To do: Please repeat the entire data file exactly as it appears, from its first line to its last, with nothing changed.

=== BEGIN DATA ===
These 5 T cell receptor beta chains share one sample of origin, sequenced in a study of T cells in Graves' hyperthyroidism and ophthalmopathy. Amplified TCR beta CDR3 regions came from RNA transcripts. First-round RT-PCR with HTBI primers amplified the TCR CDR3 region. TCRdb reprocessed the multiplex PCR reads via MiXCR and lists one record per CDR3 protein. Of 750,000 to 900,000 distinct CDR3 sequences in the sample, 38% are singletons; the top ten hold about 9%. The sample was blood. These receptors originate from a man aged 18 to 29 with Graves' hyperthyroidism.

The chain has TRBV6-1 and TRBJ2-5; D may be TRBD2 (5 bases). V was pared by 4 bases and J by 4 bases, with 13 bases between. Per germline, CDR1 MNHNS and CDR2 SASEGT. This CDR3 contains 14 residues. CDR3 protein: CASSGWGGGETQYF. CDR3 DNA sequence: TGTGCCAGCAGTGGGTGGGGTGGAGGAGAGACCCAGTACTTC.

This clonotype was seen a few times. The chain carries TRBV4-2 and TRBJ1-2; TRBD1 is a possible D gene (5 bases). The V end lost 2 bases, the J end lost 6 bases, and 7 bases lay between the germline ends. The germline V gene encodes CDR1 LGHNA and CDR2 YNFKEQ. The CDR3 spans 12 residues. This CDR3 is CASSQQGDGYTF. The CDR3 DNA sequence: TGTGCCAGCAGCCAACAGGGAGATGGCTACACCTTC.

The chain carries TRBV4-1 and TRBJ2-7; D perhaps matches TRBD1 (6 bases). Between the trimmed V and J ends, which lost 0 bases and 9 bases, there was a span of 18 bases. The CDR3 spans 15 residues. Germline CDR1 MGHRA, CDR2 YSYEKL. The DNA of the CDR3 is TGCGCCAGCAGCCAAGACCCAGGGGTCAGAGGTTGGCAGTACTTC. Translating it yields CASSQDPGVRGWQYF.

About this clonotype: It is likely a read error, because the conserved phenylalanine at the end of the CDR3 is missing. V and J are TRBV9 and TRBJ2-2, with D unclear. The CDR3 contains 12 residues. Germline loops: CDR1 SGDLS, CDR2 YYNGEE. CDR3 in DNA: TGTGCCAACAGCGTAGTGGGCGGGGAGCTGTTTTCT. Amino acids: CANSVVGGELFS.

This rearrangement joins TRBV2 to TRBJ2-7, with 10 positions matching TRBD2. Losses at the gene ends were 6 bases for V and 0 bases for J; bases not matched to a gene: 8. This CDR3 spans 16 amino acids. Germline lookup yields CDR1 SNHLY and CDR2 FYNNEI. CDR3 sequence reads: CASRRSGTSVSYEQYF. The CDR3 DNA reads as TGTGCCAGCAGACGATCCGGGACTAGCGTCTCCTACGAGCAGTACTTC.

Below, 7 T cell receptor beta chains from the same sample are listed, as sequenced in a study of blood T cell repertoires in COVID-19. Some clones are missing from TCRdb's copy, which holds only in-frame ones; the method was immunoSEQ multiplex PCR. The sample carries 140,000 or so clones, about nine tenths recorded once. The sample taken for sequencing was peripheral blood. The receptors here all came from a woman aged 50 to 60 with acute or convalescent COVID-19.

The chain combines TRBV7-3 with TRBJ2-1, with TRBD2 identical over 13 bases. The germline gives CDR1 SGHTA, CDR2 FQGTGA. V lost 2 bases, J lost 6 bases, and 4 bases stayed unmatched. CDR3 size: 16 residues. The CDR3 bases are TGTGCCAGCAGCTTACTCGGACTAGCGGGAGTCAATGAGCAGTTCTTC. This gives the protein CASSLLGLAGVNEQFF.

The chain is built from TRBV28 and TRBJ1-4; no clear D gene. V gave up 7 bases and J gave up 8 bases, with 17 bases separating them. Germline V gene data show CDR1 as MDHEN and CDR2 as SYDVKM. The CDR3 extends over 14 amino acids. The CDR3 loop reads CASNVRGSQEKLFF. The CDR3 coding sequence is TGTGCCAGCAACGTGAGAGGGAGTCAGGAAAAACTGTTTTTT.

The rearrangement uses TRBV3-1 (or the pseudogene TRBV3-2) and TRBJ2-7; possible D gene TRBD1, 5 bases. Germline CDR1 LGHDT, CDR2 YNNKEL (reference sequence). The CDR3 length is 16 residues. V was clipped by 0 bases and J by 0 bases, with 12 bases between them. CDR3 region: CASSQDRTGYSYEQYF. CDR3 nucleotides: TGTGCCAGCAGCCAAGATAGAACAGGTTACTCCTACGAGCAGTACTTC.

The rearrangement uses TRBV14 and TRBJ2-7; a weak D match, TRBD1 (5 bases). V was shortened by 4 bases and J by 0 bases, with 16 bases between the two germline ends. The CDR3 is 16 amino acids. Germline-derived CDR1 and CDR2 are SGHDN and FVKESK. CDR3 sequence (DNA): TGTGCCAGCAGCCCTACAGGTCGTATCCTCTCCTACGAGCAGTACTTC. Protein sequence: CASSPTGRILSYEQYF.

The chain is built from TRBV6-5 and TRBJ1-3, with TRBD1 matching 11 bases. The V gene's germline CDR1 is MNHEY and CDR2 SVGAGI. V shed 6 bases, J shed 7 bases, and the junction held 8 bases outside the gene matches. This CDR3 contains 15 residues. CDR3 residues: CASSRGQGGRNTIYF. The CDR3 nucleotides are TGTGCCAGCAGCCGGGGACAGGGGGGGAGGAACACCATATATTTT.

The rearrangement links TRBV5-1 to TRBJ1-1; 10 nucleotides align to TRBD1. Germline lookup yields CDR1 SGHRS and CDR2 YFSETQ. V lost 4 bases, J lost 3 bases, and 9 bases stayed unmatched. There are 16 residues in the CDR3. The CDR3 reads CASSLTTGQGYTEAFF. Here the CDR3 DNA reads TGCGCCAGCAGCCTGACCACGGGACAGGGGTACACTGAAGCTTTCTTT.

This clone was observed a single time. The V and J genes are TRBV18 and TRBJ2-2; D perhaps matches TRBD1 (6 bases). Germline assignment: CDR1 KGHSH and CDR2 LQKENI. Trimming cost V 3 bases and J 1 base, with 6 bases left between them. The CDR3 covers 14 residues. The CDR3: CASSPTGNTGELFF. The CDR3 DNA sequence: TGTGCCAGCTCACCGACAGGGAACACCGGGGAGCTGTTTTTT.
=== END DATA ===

These 5 T cell receptor beta chains share one sample of origin, sequenced in a study of T cells in Graves' hyperthyroidism and ophthalmopathy. Amplified TCR beta CDR3 regions came from RNA transcripts. First-round RT-PCR with HTBI primers amplified the TCR CDR3 region. TCRdb reprocessed the multiplex PCR reads via MiXCR and lists one record per CDR3 protein. Of 750,000 to 900,000 distinct CDR3 sequences in the sample, 38% are singletons; the top ten hold about 9%. The sample was blood. These receptors originate from a man aged 18 to 29 with Graves' hyperthyroidism.

The chain has TRBV6-1 and TRBJ2-5; D may be TRBD2 (5 bases). V was pared by 4 bases and J by 4 bases, with 13 bases between. Per germline, CDR1 MNHNS and CDR2 SASEGT. This CDR3 contains 14 residues. CDR3 protein: CASSGWGGGETQYF. CDR3 DNA sequence: TGTGCCAGCAGTGGGTGGGGTGGAGGAGAGACCCAGTACTTC.

This clonotype was seen a few times. The chain carries TRBV4-2 and TRBJ1-2; TRBD1 is a possible D gene (5 bases). The V end lost 2 bases, the J end lost 6 bases, and 7 bases lay between the germline ends. The germline V gene encodes CDR1 LGHNA and CDR2 YNFKEQ. The CDR3 spans 12 residues. This CDR3 is CASSQQGDGYTF. The CDR3 DNA sequence: TGTGCCAGCAGCCAACAGGGAGATGGCTACACCTTC.

The chain carries TRBV4-1 and TRBJ2-7; D perhaps matches TRBD1 (6 bases). Between the trimmed V and J ends, which lost 0 bases and 9 bases, there was a span of 18 bases. The CDR3 spans 15 residues. Germline CDR1 MGHRA, CDR2 YSYEKL. The DNA of the CDR3 is TGCGCCAGCAGCCAAGACCCAGGGGTCAGAGGTTGGCAGTACTTC. Translating it yields CASSQDPGVRGWQYF.

About this clonotype: It is likely a read error, because the conserved phenylalanine at the end of the CDR3 is missing. V and J are TRBV9 and TRBJ2-2, with D unclear. The CDR3 contains 12 residues. Germline loops: CDR1 SGDLS, CDR2 YYNGEE. CDR3 in DNA: TGTGCCAACAGCGTAGTGGGCGGGGAGCTGTTTTCT. Amino acids: CANSVVGGELFS.

This rearrangement joins TRBV2 to TRBJ2-7, with 10 positions matching TRBD2. Losses at the gene ends were 6 bases for V and 0 bases for J; bases not matched to a gene: 8. This CDR3 spans 16 amino acids. Germline lookup yields CDR1 SNHLY and CDR2 FYNNEI. CDR3 sequence reads: CASRRSGTSVSYEQYF. The CDR3 DNA reads as TGTGCCAGCAGACGATCCGGGACTAGCGTCTCCTACGAGCAGTACTTC.

Below, 7 T cell receptor beta chains from the same sample are listed, as sequenced in a study of blood T cell repertoires in COVID-19. Some clones are missing from TCRdb's copy, which holds only in-frame ones; the method was immunoSEQ multiplex PCR. The sample carries 140,000 or so clones, about nine tenths recorded once. The sample taken for sequencing was peripheral blood. The receptors here all came from a woman aged 50 to 60 with acute or convalescent COVID-19.

The chain combines TRBV7-3 with TRBJ2-1, with TRBD2 identical over 13 bases. The germline gives CDR1 SGHTA, CDR2 FQGTGA. V lost 2 bases, J lost 6 bases, and 4 bases stayed unmatched. CDR3 size: 16 residues. The CDR3 bases are TGTGCCAGCAGCTTACTCGGACTAGCGGGAGTCAATGAGCAGTTCTTC. This gives the protein CASSLLGLAGVNEQFF.

The chain is built from TRBV28 and TRBJ1-4; no clear D gene. V gave up 7 bases and J gave up 8 bases, with 17 bases separating them. Germline V gene data show CDR1 as MDHEN and CDR2 as SYDVKM. The CDR3 extends over 14 amino acids. The CDR3 loop reads CASNVRGSQEKLFF. The CDR3 coding sequence is TGTGCCAGCAACGTGAGAGGGAGTCAGGAAAAACTGTTTTTT.

The rearrangement uses TRBV3-1 (or the pseudogene TRBV3-2) and TRBJ2-7; possible D gene TRBD1, 5 bases. Germline CDR1 LGHDT, CDR2 YNNKEL (reference sequence). The CDR3 length is 16 residues. V was clipped by 0 bases and J by 0 bases, with 12 bases between them. CDR3 region: CASSQDRTGYSYEQYF. CDR3 nucleotides: TGTGCCAGCAGCCAAGATAGAACAGGTTACTCCTACGAGCAGTACTTC.

The rearrangement uses TRBV14 and TRBJ2-7; a weak D match, TRBD1 (5 bases). V was shortened by 4 bases and J by 0 bases, with 16 bases between the two germline ends. The CDR3 is 16 amino acids. Germline-derived CDR1 and CDR2 are SGHDN and FVKESK. CDR3 sequence (DNA): TGTGCCAGCAGCCCTACAGGTCGTATCCTCTCCTACGAGCAGTACTTC. Protein sequence: CASSPTGRILSYEQYF.

The chain is built from TRBV6-5 and TRBJ1-3, with TRBD1 matching 11 bases. The V gene's germline CDR1 is MNHEY and CDR2 SVGAGI. V shed 6 bases, J shed 7 bases, and the junction held 8 bases outside the gene matches. This CDR3 contains 15 residues. CDR3 residues: CASSRGQGGRNTIYF. The CDR3 nucleotides are TGTGCCAGCAGCCGGGGACAGGGGGGGAGGAACACCATATATTTT.

The rearrangement links TRBV5-1 to TRBJ1-1; 10 nucleotides align to TRBD1. Germline lookup yields CDR1 SGHRS and CDR2 YFSETQ. V lost 4 bases, J lost 3 bases, and 9 bases stayed unmatched. There are 16 residues in the CDR3. The CDR3 reads CASSLTTGQGYTEAFF. Here the CDR3 DNA reads TGCGCCAGCAGCCTGACCACGGGACAGGGGTACACTGAAGCTTTCTTT.

This clone was observed a single time. The V and J genes are TRBV18 and TRBJ2-2; D perhaps matches TRBD1 (6 bases). Germline assignment: CDR1 KGHSH and CDR2 LQKENI. Trimming cost V 3 bases and J 1 base, with 6 bases left between them. The CDR3 covers 14 residues. The CDR3: CASSPTGNTGELFF. The CDR3 DNA sequence: TGTGCCAGCTCACCGACAGGGAACACCGGGGAGCTGTTTTTT.